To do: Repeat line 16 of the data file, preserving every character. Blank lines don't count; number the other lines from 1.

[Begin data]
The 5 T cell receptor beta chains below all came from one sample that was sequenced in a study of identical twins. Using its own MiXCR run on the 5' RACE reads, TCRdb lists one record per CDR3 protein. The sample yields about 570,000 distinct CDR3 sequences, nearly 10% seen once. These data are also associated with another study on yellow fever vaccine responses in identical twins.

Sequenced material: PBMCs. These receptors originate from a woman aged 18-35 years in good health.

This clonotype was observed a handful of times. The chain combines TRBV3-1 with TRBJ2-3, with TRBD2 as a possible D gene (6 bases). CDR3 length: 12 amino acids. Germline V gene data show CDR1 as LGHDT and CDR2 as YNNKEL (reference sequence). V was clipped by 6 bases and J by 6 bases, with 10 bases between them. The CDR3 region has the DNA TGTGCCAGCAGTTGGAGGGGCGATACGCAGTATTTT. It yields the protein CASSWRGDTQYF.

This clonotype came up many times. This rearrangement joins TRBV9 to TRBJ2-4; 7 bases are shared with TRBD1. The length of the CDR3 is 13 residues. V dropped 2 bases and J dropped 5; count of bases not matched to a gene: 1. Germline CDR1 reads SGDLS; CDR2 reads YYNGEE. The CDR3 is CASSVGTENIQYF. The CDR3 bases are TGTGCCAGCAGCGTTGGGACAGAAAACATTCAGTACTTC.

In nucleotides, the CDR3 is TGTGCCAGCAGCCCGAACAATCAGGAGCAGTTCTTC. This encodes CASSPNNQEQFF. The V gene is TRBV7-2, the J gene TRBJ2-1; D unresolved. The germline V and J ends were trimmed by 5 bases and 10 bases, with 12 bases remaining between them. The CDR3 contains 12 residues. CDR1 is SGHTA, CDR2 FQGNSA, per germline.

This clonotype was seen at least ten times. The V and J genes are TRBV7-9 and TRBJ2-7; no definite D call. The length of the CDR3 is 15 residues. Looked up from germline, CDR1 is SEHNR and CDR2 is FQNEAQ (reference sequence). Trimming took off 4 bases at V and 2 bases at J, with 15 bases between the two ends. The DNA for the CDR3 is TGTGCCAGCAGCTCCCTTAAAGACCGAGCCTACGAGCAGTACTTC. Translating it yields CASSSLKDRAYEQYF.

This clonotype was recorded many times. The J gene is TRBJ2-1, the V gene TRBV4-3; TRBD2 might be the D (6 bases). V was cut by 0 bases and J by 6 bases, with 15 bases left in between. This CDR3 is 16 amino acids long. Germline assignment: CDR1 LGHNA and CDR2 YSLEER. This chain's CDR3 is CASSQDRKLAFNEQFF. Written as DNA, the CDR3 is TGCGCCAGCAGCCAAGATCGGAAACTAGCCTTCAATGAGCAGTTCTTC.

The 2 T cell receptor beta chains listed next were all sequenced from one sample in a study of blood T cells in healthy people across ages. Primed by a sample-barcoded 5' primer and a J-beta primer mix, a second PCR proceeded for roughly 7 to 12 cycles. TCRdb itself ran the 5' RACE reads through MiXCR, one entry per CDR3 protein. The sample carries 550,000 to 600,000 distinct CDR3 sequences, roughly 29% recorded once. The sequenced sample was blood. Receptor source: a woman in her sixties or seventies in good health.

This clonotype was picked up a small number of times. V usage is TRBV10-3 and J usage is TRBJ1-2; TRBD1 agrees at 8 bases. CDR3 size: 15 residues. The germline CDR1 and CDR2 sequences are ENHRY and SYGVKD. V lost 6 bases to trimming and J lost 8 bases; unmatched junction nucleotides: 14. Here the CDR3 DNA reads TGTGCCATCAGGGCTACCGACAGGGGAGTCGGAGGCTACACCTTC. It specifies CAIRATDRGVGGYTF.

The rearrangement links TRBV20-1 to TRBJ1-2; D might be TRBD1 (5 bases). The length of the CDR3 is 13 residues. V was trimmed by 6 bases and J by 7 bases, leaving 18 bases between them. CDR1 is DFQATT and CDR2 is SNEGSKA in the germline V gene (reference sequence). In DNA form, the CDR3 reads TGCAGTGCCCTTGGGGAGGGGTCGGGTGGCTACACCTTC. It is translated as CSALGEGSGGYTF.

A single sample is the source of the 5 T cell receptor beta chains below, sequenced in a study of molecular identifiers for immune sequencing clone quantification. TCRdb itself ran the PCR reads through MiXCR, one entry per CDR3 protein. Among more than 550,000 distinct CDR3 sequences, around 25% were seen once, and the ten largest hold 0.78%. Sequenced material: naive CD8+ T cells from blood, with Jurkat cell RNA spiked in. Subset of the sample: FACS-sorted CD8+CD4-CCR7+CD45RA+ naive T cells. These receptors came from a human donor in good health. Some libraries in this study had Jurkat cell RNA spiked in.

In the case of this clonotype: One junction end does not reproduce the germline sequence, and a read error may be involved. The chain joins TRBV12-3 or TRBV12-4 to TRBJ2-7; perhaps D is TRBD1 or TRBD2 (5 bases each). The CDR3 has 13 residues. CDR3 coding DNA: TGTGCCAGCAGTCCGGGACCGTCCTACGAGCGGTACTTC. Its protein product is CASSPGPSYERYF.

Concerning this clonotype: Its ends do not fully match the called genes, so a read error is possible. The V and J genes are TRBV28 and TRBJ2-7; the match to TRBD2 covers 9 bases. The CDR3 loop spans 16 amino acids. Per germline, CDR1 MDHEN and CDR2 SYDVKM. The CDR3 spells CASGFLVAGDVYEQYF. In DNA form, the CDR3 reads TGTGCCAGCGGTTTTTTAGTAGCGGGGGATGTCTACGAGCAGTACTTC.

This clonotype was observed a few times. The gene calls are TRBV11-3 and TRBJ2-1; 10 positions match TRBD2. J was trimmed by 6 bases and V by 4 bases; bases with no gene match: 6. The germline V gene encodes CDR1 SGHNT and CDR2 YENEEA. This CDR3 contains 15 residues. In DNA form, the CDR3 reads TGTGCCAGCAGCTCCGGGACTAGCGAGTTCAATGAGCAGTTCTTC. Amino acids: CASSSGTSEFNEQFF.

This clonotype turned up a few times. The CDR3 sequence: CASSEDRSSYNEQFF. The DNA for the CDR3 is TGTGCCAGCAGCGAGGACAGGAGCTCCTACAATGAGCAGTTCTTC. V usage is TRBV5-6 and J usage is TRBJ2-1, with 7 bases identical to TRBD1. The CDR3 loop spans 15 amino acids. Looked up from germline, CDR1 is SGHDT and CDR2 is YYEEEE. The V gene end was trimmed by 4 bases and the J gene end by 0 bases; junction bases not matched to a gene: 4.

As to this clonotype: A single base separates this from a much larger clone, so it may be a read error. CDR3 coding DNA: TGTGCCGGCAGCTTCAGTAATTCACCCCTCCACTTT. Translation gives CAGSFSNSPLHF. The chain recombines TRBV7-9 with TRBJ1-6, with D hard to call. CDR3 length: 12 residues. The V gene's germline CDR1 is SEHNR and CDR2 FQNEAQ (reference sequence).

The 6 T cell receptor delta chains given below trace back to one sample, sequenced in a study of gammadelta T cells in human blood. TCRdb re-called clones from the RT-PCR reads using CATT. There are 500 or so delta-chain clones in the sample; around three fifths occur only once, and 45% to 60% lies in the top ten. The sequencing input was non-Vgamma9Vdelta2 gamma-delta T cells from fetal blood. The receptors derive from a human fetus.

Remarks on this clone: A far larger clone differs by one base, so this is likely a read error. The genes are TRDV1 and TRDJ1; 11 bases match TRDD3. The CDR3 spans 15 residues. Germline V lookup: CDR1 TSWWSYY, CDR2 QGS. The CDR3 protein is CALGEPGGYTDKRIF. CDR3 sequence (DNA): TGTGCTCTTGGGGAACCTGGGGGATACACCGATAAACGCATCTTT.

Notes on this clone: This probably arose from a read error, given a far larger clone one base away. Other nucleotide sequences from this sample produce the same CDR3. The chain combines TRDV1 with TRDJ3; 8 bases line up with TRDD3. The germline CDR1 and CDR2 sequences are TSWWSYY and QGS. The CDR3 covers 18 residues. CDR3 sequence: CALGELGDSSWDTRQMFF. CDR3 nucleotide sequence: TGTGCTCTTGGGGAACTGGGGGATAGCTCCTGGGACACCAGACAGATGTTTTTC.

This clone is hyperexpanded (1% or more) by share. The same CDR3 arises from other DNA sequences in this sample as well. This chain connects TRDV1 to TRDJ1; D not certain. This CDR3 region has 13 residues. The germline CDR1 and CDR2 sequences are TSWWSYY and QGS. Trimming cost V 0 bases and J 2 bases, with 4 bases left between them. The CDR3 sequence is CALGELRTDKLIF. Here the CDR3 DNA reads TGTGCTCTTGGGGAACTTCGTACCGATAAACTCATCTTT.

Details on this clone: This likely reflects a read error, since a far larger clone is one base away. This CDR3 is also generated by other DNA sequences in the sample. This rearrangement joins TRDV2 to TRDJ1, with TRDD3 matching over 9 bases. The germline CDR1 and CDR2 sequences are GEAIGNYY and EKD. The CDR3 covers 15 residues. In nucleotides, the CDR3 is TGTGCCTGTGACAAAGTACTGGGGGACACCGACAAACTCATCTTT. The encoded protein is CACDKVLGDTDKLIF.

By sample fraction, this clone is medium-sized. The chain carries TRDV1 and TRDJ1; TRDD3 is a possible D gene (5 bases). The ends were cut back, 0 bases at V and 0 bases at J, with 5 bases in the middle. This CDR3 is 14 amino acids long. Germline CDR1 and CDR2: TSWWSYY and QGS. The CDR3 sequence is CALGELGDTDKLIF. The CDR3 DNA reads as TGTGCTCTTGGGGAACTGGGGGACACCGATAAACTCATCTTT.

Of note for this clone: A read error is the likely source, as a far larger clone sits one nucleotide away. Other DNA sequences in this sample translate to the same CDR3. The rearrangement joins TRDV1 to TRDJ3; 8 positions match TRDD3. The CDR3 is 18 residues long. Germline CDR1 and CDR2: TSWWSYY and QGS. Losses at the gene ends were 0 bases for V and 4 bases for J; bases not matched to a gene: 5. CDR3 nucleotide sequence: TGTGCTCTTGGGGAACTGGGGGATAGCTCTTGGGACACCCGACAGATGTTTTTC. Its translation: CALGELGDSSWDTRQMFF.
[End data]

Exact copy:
As to this clonotype: A single base separates this from a much larger clone, so it may be a read error. CDR3 coding DNA: TGTGCCGGCAGCTTCAGTAATTCACCCCTCCACTTT. Translation gives CAGSFSNSPLHF. The chain recombines TRBV7-9 with TRBJ1-6, with D hard to call. CDR3 length: 12 residues. The V gene's germline CDR1 is SEHNR and CDR2 FQNEAQ (reference sequence).